lake haVasu faCTOids
• Lake Havasu is 45 miles long and boasts 35 square miles of surface area. Havasu attracts roughly 2.5 million visitors annually.
• Multi-agency fisheries restoration work from 1993 to 2003 included planting 65,000 housing shelters for bass, 55,000 catfish condos, and 12,000 brush piles in the lake. Volunteers have put in over 54,000 man hours on the project.
• Arizona Game and Fish are the official record keepers of fish weights. While no one specifically knows what the Havasu Record smallmouth is, AG&F lists the Colorado River record as a 5lb 3oz fish. Havasu regularly kicks out fish in this range. Double digit largemouth have been caught in Havasu.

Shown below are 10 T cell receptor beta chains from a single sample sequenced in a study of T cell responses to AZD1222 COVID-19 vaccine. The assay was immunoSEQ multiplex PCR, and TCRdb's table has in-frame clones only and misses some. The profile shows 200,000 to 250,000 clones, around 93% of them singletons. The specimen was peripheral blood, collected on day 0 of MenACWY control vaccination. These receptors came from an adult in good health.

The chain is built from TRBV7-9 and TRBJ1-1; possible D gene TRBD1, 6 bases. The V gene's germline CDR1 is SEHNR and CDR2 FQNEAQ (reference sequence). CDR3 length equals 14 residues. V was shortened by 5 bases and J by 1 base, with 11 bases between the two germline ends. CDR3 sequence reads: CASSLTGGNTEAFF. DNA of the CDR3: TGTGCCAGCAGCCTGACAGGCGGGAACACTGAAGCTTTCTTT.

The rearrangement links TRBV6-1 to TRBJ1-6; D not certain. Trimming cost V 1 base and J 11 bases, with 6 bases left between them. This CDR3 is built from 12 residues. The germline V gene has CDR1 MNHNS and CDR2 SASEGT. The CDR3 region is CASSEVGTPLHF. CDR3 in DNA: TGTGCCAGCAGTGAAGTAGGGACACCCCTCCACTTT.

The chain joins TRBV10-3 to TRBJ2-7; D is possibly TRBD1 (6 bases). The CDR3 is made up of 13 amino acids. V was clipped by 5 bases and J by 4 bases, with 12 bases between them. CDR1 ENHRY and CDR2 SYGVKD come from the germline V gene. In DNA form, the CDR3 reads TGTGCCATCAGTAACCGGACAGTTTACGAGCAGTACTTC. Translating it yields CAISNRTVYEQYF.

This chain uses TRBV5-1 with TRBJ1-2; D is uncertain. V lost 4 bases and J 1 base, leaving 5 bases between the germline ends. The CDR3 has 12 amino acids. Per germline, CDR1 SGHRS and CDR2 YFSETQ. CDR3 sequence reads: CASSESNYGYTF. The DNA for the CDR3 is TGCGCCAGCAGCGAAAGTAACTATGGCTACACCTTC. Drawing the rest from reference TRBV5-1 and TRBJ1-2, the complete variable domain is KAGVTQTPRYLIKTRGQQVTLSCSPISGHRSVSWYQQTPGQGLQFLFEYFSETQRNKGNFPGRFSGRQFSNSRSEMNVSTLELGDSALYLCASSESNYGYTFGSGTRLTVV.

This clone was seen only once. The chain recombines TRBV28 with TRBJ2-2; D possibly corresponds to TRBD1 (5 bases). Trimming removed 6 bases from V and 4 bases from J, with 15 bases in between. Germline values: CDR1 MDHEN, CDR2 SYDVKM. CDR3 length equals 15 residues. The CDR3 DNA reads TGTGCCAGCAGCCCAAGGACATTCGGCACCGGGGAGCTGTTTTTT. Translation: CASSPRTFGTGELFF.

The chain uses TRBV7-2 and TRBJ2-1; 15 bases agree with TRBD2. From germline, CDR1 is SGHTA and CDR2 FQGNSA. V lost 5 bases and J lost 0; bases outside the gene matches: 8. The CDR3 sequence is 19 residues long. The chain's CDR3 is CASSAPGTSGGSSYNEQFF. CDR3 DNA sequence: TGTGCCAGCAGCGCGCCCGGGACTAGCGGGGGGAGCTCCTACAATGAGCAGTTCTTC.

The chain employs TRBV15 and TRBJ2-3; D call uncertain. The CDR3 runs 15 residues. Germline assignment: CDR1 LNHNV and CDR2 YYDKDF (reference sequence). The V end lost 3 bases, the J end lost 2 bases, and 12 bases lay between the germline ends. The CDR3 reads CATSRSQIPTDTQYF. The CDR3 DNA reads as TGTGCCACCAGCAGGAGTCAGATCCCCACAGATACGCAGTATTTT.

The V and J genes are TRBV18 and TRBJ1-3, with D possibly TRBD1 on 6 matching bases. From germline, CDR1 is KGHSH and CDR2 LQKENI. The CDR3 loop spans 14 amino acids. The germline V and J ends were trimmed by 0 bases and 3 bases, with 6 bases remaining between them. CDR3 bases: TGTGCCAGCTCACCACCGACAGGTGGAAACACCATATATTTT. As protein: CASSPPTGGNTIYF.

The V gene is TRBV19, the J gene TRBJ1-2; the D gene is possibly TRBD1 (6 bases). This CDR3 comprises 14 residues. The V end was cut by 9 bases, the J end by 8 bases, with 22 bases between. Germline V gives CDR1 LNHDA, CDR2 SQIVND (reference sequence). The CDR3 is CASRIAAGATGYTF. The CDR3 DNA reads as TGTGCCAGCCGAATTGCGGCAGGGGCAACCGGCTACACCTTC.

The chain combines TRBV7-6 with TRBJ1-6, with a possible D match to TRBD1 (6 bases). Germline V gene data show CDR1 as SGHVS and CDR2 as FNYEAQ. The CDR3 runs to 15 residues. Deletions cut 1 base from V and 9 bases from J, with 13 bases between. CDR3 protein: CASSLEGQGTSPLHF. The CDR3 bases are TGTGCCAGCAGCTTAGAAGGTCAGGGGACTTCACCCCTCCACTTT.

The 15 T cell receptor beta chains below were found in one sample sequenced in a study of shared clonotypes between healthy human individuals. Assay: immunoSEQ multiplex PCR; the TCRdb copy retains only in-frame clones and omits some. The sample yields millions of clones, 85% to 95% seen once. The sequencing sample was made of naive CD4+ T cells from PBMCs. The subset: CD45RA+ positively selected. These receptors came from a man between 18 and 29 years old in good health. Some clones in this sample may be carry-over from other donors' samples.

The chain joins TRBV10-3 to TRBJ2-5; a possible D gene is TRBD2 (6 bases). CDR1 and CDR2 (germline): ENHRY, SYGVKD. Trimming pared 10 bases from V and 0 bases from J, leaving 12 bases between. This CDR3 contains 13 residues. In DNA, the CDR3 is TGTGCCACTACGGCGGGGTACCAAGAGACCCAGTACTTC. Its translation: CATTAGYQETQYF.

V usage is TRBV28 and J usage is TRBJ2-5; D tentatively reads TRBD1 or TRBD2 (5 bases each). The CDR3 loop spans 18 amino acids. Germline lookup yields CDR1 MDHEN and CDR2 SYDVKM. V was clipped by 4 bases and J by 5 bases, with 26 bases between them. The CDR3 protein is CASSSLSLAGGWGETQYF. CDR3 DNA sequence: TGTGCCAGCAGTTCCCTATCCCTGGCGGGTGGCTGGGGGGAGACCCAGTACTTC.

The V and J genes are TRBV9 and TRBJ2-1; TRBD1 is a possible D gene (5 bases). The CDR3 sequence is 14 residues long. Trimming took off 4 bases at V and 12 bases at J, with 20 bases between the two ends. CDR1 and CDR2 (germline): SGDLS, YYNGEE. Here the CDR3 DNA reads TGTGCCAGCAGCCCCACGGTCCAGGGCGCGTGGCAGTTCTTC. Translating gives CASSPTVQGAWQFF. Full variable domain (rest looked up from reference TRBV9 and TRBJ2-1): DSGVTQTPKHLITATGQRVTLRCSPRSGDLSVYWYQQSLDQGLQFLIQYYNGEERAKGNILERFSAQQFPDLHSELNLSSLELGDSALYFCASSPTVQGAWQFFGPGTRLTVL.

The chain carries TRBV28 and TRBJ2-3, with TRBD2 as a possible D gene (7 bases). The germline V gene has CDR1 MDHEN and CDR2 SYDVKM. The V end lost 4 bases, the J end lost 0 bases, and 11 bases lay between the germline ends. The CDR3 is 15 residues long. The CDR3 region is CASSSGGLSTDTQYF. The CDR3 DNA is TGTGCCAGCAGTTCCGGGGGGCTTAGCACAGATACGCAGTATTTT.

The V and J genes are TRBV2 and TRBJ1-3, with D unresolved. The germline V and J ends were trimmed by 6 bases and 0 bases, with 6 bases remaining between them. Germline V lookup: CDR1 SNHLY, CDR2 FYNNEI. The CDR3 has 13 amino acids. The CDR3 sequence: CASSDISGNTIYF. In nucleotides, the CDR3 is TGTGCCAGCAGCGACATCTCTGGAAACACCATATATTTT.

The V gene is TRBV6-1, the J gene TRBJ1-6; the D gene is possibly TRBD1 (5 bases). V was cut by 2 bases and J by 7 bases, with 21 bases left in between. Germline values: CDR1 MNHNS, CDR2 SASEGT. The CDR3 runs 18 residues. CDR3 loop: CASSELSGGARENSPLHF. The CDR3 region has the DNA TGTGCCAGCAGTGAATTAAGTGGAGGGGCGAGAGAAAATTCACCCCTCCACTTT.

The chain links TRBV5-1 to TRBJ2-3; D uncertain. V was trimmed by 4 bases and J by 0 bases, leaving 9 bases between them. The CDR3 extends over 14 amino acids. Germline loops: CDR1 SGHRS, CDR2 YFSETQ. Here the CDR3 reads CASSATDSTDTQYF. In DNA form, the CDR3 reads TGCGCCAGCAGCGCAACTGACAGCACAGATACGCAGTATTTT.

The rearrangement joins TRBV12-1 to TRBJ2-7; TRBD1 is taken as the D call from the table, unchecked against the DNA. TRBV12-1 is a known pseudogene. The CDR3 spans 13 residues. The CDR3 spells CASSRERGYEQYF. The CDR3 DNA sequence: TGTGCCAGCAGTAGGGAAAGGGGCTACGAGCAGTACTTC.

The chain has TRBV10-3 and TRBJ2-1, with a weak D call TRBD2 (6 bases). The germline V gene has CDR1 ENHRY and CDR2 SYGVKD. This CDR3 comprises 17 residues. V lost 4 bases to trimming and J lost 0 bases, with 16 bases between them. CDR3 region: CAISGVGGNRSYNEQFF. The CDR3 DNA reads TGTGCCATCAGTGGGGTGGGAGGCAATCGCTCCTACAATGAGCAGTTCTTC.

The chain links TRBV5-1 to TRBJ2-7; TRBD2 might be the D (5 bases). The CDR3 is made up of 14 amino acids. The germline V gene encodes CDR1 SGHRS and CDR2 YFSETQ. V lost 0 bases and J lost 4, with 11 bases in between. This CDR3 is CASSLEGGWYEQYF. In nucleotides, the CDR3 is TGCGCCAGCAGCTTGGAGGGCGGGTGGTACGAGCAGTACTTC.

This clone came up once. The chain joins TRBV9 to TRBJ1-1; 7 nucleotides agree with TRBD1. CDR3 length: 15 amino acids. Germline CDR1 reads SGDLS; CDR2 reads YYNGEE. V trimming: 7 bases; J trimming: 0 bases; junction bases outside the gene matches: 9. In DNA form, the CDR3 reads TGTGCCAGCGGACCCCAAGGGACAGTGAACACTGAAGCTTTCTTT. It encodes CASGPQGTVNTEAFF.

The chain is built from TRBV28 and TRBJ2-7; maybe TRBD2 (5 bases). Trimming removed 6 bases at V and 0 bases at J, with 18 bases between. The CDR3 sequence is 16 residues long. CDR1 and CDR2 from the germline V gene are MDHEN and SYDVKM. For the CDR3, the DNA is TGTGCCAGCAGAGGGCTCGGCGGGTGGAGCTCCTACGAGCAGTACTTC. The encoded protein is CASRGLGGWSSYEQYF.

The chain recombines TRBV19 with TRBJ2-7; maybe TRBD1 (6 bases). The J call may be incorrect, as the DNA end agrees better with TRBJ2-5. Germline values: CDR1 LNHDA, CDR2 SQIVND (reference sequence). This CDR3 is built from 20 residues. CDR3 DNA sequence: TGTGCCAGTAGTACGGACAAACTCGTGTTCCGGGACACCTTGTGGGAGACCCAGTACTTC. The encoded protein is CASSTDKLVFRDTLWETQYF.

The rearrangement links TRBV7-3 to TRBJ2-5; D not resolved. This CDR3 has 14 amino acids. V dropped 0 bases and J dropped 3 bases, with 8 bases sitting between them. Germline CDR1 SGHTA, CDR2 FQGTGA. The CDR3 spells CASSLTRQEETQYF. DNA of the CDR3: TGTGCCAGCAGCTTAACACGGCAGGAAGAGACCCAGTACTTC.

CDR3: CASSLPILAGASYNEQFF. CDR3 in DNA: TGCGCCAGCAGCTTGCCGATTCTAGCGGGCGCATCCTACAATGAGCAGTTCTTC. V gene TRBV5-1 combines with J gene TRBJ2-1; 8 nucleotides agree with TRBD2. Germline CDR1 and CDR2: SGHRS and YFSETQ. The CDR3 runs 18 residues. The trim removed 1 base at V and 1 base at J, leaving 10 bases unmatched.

• Non-indigenous fish introduced into Lake Havasu include Flathead Catfish (1940) Striped Bass (1959) White Sturgeon (1968) and smallmouth Bass (2000)
• Razorback Suckers and Bonytail Chubs are two indigenous species to Lake Havasu. Both are on the endangered species list and must be immediately returned to the water if caught.
• Parker Dam, which holds back the waters of Lake Havasu is the world’s deepest dam. While 320 feet tall, 235 feet of the dam is buried in the riverbed.
• Bass Master Tackle is Havasu’s main tackle shop equipped with the latest in gear for Lake Havasu fishing. Contact John Galbraith at (928) 854-2277.
• General Lake Havasu Visitor information on campgrounds, lodging, and food can be obtained by contacting the Lake Havasu Convention and Visitors Bureau at www.golakehavasu.com